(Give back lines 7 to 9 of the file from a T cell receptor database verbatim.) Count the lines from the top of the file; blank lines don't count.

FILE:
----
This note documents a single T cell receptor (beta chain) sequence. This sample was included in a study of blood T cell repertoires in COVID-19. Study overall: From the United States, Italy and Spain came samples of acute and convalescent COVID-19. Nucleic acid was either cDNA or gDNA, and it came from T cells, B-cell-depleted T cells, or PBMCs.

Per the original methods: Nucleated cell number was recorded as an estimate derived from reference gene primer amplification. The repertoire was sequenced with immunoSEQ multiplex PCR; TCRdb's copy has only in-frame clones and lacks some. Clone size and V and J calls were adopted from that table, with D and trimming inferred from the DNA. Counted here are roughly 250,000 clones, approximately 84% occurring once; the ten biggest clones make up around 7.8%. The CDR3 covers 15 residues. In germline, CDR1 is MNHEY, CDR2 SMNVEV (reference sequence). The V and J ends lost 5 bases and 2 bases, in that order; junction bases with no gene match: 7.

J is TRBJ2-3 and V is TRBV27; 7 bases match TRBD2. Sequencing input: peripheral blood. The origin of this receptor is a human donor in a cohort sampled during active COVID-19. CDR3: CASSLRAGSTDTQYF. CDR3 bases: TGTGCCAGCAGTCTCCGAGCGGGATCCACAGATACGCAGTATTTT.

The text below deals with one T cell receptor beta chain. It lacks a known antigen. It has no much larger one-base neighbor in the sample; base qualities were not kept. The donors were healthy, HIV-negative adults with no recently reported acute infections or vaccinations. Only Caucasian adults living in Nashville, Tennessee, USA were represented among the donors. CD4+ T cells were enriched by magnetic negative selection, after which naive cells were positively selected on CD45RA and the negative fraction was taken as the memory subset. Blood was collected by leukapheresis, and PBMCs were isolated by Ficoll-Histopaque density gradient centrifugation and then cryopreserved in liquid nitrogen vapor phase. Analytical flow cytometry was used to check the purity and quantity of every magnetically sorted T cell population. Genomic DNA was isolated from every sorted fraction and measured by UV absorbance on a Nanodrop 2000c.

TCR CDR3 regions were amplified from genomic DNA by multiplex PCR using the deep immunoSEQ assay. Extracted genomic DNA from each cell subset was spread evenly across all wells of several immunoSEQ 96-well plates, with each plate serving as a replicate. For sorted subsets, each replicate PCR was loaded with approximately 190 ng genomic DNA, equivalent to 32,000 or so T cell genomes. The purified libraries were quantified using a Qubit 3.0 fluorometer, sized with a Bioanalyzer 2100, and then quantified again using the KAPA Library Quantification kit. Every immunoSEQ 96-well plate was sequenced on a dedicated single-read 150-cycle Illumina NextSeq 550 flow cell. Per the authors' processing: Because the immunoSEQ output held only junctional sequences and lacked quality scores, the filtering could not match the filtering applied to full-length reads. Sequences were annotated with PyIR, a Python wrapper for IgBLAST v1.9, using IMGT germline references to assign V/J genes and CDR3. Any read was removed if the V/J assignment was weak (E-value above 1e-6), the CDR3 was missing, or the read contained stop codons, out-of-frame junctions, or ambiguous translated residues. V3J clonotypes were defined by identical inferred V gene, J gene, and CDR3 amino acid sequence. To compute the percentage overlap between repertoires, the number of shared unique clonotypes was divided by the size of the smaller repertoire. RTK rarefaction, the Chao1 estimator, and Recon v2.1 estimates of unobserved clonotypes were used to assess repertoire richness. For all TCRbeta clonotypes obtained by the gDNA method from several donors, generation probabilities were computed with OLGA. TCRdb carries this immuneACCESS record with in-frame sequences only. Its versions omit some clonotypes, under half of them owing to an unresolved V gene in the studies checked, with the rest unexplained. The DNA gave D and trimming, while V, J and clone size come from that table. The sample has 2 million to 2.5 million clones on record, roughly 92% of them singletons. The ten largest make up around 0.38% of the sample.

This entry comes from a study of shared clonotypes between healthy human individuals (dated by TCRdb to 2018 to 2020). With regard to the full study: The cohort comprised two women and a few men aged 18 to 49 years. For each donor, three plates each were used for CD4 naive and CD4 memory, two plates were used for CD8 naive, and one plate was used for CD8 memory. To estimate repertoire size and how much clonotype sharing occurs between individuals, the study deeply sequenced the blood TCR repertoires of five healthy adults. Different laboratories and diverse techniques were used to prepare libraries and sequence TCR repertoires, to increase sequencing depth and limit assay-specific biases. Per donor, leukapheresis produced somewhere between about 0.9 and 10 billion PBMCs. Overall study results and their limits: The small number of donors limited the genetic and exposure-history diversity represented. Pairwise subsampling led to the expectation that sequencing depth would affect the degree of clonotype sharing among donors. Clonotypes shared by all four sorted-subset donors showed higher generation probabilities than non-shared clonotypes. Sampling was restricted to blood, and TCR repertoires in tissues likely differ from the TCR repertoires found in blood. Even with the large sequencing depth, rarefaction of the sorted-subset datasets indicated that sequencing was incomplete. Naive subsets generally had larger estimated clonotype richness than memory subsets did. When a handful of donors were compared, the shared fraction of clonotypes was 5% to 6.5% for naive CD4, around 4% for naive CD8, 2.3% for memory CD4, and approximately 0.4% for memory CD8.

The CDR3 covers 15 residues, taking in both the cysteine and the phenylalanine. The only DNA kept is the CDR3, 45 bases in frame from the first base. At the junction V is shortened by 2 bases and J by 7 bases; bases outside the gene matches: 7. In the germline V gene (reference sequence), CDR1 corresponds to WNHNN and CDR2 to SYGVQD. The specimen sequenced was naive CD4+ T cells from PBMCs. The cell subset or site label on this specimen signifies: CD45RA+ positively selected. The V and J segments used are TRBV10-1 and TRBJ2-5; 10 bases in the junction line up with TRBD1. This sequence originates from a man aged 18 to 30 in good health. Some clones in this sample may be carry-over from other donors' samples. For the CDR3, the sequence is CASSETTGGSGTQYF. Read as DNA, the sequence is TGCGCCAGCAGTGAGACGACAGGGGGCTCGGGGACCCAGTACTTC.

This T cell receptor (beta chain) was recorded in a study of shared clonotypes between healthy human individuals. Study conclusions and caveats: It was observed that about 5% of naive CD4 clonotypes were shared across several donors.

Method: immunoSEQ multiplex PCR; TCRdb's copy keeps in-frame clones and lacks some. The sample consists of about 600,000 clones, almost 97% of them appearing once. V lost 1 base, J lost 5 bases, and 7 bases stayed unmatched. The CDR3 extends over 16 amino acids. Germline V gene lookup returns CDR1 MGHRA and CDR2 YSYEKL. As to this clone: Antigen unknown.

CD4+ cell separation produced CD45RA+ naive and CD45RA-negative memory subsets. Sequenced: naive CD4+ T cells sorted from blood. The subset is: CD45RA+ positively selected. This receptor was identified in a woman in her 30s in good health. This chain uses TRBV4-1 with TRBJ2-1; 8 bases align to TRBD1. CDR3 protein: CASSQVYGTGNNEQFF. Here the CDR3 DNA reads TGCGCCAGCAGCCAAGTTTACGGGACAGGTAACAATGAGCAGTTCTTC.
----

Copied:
The CDR3 covers 15 residues, taking in both the cysteine and the phenylalanine. The only DNA kept is the CDR3, 45 bases in frame from the first base. At the junction V is shortened by 2 bases and J by 7 bases; bases outside the gene matches: 7. In the germline V gene (reference sequence), CDR1 corresponds to WNHNN and CDR2 to SYGVQD. The specimen sequenced was naive CD4+ T cells from PBMCs. The cell subset or site label on this specimen signifies: CD45RA+ positively selected. The V and J segments used are TRBV10-1 and TRBJ2-5; 10 bases in the junction line up with TRBD1. This sequence originates from a man aged 18 to 30 in good health. Some clones in this sample may be carry-over from other donors' samples. For the CDR3, the sequence is CASSETTGGSGTQYF. Read as DNA, the sequence is TGCGCCAGCAGTGAGACGACAGGGGGCTCGGGGACCCAGTACTTC.

This T cell receptor (beta chain) was recorded in a study of shared clonotypes between healthy human individuals. Study conclusions and caveats: It was observed that about 5% of naive CD4 clonotypes were shared across several donors.

Method: immunoSEQ multiplex PCR; TCRdb's copy keeps in-frame clones and lacks some. The sample consists of about 600,000 clones, almost 97% of them appearing once. V lost 1 base, J lost 5 bases, and 7 bases stayed unmatched. The CDR3 extends over 16 amino acids. Germline V gene lookup returns CDR1 MGHRA and CDR2 YSYEKL. As to this clone: Antigen unknown.